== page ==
Love And Music
Stranded on a grey seaside prom with nothing but grey concrete, grey sea and a grey sky was about as unromantic as I could imagine. I had ambled into a small store huddled behind a corner of the sea wall to get myself a bit warmer, but in amongst the crowded shelves of washing powder and cheap CDs, my head had started to throb with the corny piped music from the speakers just by my ear, screwed onto a very low ceiling. They probably had to have the music loud to drown the din of the people arguing in their flat upstairs.
I tottered out into the cold wind which I must admit did seem less hostile - almost welcome, after that din assaulting me. A few doors along a small village hall was open, one of its double doors ajar and a notice outside advertising some sort of sale. Well, I had another hour or so to spare before my train - the second of the two a day - so this would occupy a few more minutes.
Bizarrely, for this little Scottish town, it was a sale of Indian goods. Genuine Indian goods, hand made from locals in the villages in the north of the country and shipped here for discerning customers. Yeah, right.
There was no-one in the hall except for a young student studying his laptop in a corner.
I casually sidled along the length of the hall, past great piles of rugs and saris, headscarves and brightly coloured silk garments which reminded me a little of the plays I had enjoyed as a kid. There was a slight scent of dampness and old cloth, with a slightly exotic tinge. As I moved nearer the centre, with its low tables of smaller stuff, I noticed the scent from a couple of josticks strategically placed near the most expensive items.
The student looked up, smiled, as I approached. "Do you get many customers here?" I asked?
"Some" he replied, his eye casting around the empty hall. "But in fact we do have a lot of people who love all this - the bright colours and all that. It cheers up the houses when its all grey outside."
I saw his point.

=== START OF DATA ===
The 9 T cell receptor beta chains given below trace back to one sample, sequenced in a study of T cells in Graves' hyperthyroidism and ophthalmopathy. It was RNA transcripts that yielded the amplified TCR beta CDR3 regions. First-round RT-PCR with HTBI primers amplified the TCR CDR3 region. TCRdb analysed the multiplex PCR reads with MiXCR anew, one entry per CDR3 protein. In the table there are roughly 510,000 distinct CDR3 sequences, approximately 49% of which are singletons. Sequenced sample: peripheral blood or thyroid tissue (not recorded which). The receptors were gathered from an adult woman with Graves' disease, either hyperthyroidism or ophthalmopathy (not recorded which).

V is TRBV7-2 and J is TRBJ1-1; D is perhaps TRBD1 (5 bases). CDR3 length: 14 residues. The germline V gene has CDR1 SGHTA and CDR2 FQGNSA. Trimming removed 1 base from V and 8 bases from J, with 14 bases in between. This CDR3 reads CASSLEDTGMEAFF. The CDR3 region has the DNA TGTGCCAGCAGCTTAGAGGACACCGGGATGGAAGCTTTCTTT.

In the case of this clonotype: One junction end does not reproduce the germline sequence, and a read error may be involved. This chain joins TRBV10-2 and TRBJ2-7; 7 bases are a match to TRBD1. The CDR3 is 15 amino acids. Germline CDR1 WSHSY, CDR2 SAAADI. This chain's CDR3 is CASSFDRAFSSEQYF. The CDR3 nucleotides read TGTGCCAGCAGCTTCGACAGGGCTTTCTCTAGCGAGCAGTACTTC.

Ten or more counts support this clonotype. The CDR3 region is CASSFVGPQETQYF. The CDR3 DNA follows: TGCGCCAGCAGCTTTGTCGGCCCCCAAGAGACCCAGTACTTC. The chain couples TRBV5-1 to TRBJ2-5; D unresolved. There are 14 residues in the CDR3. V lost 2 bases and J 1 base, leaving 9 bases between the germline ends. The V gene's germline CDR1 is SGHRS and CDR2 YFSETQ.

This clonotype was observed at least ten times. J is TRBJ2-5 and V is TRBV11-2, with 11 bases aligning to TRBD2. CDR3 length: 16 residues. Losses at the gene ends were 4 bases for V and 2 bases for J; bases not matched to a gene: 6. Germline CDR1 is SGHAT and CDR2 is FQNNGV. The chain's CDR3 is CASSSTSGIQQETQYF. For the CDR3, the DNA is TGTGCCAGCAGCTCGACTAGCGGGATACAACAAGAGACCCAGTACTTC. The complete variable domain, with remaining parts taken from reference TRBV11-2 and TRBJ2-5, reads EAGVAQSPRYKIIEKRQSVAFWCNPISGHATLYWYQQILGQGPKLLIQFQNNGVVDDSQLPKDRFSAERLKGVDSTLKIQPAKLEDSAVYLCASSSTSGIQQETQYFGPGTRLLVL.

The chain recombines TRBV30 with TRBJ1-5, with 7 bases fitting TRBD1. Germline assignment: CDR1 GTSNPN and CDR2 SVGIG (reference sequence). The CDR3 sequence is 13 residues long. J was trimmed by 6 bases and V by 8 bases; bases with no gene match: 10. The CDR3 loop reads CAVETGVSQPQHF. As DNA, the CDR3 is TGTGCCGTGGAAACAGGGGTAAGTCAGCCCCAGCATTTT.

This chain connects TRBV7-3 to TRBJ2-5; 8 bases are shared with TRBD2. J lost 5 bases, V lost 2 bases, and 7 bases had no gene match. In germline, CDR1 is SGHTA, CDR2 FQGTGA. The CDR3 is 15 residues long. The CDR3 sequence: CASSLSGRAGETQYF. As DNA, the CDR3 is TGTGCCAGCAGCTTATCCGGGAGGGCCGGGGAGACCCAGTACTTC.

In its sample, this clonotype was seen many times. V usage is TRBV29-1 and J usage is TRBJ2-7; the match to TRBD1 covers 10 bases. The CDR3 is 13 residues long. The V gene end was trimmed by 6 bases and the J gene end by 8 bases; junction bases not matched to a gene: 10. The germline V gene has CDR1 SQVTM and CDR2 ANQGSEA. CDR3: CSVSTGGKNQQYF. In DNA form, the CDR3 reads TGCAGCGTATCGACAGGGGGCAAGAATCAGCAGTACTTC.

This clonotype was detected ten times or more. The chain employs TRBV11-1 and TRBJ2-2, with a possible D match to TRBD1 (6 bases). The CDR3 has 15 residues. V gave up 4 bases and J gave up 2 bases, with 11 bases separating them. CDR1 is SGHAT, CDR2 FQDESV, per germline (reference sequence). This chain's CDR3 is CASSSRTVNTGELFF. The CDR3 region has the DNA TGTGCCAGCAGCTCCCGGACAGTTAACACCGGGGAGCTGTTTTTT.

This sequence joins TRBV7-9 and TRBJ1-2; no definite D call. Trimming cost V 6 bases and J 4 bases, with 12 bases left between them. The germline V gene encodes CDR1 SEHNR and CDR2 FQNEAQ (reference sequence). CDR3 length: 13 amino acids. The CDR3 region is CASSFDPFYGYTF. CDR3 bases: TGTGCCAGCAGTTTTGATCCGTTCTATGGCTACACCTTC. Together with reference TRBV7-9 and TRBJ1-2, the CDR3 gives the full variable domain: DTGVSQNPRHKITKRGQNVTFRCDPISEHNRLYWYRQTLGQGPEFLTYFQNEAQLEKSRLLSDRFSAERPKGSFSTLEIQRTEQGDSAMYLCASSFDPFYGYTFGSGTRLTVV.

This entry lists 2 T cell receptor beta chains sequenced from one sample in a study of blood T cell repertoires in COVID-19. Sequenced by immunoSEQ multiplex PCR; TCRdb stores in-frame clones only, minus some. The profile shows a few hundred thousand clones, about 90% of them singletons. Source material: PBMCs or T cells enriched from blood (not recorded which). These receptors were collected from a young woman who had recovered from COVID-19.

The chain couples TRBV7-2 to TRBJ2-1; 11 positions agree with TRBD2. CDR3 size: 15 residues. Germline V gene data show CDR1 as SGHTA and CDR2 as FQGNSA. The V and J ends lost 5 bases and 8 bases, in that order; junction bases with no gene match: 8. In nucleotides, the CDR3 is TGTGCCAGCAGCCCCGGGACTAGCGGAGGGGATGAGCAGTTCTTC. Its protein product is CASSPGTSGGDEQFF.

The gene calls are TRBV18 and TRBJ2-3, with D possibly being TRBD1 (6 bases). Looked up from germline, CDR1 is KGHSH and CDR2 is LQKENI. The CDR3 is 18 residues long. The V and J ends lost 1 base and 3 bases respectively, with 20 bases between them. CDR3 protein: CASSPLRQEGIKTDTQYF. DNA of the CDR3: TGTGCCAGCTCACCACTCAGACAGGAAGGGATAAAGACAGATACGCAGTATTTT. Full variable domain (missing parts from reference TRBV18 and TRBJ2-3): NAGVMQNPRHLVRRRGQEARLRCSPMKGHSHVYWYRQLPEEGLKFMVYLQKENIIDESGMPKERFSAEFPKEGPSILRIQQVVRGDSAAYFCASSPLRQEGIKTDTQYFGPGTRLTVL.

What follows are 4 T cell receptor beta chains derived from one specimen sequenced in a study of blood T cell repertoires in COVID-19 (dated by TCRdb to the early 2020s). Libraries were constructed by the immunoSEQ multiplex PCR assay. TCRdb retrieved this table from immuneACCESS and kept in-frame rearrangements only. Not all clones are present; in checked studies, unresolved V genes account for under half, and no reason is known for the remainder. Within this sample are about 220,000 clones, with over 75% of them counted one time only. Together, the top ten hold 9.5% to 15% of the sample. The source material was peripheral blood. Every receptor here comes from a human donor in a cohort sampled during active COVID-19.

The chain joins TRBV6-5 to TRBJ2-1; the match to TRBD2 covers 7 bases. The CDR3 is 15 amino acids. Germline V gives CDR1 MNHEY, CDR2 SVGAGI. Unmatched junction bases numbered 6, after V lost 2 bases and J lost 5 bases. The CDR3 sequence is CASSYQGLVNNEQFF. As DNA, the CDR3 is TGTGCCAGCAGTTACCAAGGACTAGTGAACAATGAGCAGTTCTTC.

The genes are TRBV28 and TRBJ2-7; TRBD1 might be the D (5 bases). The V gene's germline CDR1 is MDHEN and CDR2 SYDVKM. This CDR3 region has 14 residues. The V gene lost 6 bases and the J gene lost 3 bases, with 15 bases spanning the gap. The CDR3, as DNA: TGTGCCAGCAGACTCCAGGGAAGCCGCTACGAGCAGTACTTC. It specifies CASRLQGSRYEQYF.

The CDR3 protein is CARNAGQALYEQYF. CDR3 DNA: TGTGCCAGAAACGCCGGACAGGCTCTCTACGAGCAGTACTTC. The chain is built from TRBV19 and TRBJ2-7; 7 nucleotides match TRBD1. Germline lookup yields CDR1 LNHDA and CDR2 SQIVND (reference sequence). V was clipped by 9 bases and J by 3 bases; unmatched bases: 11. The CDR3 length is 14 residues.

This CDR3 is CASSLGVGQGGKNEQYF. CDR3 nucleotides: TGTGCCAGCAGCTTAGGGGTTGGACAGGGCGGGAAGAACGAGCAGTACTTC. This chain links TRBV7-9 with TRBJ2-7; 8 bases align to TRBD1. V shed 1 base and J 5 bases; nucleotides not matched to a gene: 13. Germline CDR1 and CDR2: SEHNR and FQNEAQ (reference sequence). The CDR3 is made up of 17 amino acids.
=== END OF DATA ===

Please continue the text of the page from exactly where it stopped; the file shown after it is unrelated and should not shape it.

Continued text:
"Anything take your eye?" he said, unnecessarily.
I went to a half hearted effort of looking around again.
"Well, nothing specific" I fabricated quickly, "but I'm still admiring the lovely display you have here."
The student glanced at my rucksack. I took the opportunity. "And I've not much space to carry anything."
I could detect one of those awkward pauses quickly arriving. "So how long have you been doing this? Do you find it interesting?" I wondered if he had an interest in the Indian culture. Perhaps he had been on a trip to India and had returned himself, personally with all this stock.
"Just a couple of months. I'm a student, this is just to get me a bit of money while I'm between terms."
"But its late September?"
"Yeah, they allowed me to spend a bit more time here as they felt it was relevant to my course."
I raised my eyebrow at him.
"Indian History and Culture. I've always had an interest and I found a fantastic course and of course all this has quite a lot of significance."
I looked around.
"Believe it or not" he added.
"The patterns in the carpets all tell stories and myths handed down over the years. The colours of the saris all have their significance. And of course this table here is full of just some of the gods they worship. And all of these have their jobs to do. Its really quite enthralling once you start getting into it."
"I can imagine." I was beginning to take a liking to this guy, he was so enthusiastic. It would be good to be enthusiastic about something. For a moment I realised that I had forgotten about the wind and the rain outside.
I wandered around a bit more. Finally I found myself looking for something small to buy. I didn't now want to just amble out with empty hands. A small purchase would help him just a small amount.
I looked along the tables with the smaller items.
He was reading my mind. I don't have much money. He showed me a couple of cheap things, nicknacks category.
"But this" he said, seemingly remembering something a bit further up he had almost overlooked, is an Indian flute."
He looked at me for reaction.
"A Bansuri" he explained. "A traditional flute used in the fields and mountains for centuries past."
"I'll play it for you." And with that he picked up one hidden at the end and played an eerily exotic song which somehow instantly put a picture in my mind of dark skinned cowherders tending their cattle on steep, green mountain slopes. How did that work? I always thought of the streets of Delhi and Mumbai when I thought of India. "You try?" he held the flute out towards me.
"Er, its OK, I'm fine. But I'll buy one though."
It might actually be good fun to be able to get a tune out of one of these. They were a good price for what might be a lot of fun value. I chose one with green and red bands.